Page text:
There are TONS of ways to approach the calling, but I found that what worked best was prayer (to know what the needs of the families in the ward were - every ward is different, and even each family will be in a different step of progress) AND approaching it with moderation. The whole doomsday prepping thing is really big right now, and a lot of people are hopping on that bandwagon, but there are also a lot of people who are intimidated, or scared away, or even just plain turned off by that level of zeal. So I would suggest starting very basic, and not going to any extremes. If your husband likes prepping as a hobby, just remind him it's that - a personal hobby - and that not everyone will want to be that dedicated to prepping, so just be gentle with those that don't want to go that far in their preparations. Serve as a resource for the bishop and for ward members - you can't force them to prepare, but you can help them once they make a decision to start preparing. And it doesn't have to be big stuff. I tried to focus on 72-hr kits, financial savings, water storage and then additional preparations as time and money and resources would allow (so they can take it as far as they feel comfortable).

Best advice though? Stick with what the Brethren have said, and what the Church recommends. There are a TON of blogs and resources out there, many of which originate with LDS folks or groups, that tend to stray just a bit from the straight and narrow, and you don't want to inadvertently lead anyone on a path that might do more harm than good. Use caution when passing along info - if you can't verify it yourself with good sources, don't pass it on. Avoid passing around personal stories or "testimonies" of second-coming type stuff - that is dangerous ground since it is all speculation. There are lots of sites that have good info, but sometimes it is mixed with some "gray area" stuff - it's fine to go through that stuff as a personal hobby, or for personal use, etc. But it isn't okay to propagate it as part of your calling - you need to stick with what is Church-approved, Church-published and what the Brethren have said. (I hope that doesn't sound too harsh - I just have dealt with a lot of it over the last three years, and have seen some bad results, so just want to caution others to be careful.) Remember, you'll now represent the Church in your calling, so be careful what you "publish" to/for your ward. [For example, lists from Red Cross of what to pack in emergency kits, info on preparing for disasters from city or state government sources, etc - TOTALLY OKAY TO SHARE. Conspiracy theories, undocumented quotes from others on the second coming (really, anything not from the Brethren AND not officially published by the Church [i.e. "I heard Pres. Packer say in my friend's stake conference...."], thoughts or theories on coming destructions, comet theories, financial collapse of country, tent cities, mass exodus, etc. - NOT OKAY to share as part of your calling. Share that kind of stuff with friends who you know are interested, if that's something you have in common, but not officially as part of your calling.]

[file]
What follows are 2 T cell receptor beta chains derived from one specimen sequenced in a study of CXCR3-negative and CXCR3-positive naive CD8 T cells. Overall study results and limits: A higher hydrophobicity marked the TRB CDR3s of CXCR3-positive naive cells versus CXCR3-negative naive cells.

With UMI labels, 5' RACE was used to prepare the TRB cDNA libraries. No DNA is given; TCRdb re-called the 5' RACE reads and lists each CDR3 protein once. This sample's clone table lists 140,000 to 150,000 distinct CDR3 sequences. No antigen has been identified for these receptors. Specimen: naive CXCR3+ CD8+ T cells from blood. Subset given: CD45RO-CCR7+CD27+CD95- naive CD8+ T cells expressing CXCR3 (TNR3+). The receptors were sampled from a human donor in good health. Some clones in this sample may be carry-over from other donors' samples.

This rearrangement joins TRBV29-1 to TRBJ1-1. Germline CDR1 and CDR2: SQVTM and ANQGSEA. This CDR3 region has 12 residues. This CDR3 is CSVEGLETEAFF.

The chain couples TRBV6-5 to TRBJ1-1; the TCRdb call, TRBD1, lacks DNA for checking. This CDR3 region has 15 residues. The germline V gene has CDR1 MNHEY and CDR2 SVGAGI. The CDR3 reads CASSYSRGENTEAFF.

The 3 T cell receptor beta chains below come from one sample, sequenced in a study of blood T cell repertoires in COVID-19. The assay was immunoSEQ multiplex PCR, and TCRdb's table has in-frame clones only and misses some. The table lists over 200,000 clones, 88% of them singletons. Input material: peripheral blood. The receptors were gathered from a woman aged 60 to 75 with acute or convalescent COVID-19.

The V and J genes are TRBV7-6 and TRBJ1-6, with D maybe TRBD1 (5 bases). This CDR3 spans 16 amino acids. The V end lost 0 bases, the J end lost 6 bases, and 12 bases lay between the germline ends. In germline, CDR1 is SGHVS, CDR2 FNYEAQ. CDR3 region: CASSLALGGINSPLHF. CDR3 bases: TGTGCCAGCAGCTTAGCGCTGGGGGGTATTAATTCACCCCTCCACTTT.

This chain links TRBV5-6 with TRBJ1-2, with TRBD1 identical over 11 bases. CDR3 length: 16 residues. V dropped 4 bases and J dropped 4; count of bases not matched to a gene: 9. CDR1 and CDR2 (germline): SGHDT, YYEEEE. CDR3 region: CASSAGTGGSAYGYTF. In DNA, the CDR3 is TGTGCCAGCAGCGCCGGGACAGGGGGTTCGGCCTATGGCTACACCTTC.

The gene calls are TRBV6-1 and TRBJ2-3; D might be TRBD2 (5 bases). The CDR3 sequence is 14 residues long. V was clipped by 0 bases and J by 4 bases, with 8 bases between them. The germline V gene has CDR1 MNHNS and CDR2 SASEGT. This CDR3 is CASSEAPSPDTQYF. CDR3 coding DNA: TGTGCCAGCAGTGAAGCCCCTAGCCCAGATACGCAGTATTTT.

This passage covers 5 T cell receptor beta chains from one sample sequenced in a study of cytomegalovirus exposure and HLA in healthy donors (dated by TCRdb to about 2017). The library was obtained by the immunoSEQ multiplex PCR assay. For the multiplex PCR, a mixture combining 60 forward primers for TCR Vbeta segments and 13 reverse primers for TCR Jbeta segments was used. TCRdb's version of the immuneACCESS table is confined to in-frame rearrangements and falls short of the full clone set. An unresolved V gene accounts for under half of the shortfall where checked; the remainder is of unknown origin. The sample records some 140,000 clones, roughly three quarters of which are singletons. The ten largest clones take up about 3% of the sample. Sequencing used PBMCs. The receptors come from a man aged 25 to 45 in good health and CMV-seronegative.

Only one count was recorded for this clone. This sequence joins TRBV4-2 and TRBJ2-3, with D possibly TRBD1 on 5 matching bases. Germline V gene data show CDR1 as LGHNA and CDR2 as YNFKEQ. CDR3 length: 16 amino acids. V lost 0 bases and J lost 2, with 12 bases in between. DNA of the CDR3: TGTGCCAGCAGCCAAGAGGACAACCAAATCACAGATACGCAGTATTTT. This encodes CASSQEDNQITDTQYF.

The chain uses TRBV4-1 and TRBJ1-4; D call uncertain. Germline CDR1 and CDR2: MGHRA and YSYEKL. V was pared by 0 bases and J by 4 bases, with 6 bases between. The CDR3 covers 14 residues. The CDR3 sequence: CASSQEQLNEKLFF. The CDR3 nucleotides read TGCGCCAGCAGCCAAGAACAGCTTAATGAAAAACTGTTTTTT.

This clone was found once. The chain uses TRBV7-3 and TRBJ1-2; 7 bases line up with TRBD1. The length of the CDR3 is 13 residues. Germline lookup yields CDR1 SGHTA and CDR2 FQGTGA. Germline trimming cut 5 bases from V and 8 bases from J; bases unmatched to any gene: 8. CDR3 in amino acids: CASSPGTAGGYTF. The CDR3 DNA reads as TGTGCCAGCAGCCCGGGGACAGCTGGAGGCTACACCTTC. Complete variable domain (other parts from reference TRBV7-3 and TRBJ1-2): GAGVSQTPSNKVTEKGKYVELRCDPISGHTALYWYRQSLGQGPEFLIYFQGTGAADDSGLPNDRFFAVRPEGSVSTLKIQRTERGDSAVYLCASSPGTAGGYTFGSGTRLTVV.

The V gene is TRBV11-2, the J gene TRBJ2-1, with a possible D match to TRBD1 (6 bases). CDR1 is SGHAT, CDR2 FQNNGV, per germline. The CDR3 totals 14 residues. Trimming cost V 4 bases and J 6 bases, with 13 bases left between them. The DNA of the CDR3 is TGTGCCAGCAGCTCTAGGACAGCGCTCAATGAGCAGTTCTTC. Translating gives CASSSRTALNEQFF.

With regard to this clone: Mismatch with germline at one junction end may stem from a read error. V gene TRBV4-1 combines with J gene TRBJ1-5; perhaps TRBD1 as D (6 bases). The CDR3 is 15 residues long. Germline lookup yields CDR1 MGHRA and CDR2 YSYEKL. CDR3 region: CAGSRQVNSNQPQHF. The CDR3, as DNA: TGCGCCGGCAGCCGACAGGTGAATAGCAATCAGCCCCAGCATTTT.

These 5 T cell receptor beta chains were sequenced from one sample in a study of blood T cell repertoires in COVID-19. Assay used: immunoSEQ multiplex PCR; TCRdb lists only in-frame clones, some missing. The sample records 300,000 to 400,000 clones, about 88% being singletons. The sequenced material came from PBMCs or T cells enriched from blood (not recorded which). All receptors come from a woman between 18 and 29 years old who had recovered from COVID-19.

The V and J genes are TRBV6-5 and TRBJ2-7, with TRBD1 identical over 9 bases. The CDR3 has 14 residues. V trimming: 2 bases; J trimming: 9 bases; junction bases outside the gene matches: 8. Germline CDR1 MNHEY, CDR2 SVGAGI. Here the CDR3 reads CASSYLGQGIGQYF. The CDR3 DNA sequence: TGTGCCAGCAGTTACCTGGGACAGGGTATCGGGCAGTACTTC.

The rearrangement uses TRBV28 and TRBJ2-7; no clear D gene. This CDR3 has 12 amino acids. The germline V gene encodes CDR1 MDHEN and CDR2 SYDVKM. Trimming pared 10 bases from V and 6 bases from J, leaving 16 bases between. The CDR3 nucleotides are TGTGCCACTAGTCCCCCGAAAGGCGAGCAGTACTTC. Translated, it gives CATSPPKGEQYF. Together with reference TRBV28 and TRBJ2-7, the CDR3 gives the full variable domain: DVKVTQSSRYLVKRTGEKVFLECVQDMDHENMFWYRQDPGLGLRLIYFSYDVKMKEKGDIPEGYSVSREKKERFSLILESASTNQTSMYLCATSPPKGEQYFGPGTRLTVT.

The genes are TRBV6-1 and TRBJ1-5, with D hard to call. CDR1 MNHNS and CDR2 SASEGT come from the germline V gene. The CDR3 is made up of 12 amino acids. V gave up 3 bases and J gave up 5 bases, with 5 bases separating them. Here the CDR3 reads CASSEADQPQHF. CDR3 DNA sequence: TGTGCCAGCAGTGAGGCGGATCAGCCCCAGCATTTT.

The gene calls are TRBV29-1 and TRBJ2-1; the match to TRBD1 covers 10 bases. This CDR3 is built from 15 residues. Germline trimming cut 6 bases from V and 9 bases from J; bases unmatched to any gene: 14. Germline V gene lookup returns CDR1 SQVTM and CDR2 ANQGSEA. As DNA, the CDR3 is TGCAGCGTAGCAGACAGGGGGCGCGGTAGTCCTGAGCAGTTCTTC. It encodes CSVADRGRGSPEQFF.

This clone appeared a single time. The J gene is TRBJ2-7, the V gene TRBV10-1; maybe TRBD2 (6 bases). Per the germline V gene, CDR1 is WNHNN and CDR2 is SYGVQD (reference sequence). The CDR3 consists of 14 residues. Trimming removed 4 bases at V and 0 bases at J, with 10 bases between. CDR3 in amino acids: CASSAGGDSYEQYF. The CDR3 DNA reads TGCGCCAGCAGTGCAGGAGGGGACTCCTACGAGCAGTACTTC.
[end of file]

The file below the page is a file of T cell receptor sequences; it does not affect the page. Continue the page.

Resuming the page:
These are some great resources for getting started:

http://www.redcross.org/support/emergency-preparedness

http://www.fema.gov/

http://www.ready.gov/

http://beready.utah.gov/beready/index.html

http://cimarronfoodstorage.blogspot....it-repost.html
This was one of the most popular posts that I put up on my blog - it is VERY basic, and you can do it in 15 minutes! It's a great way to get people started. When I first started in the calling, we had a 72-hr "food" kit that was woefully inadequate and 6 years old (disgusting!), and a bucket with a few basic supplies (which I now have learned weren't the right supplies to start with), and I was TOTALLY overwhelmed! There is a TON of info out there, and the thought of getting "prepared" really scares people because they don't know where to start or how to make a plan to start or even where to turn for help. So break it down for those who are just starting, and then provide resources and suggestions/ideas for those who are further along. ANY PREPARATION IS BETTER THAN NO PREPARATION AT ALL - even if your 72-hour kit is only a roll of toilet paper and a can of diet coke in a plastic grocery sack! That's still better than nothing!
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  #28  
Old 05-15-2014, 07:55 AM
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Thank you, thank you Candi! This is GREAT info and is very helpful getting ideas on where to start!! We appreciate you taking the time to share!!
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  #29  
Old 05-15-2014, 05:12 PM
Candi Candi is offline
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Here's some info from the Utah County Dept of Health and their emergency prep resources:
http://www.utahcountyonline.org/dept...eady/index.asp

A lot of cities are starting to publish emergency preparedness resources and links, and there are quite a few manuals out there with lots of good info that you can pick apart and share in like monthly messages or firesides, etc.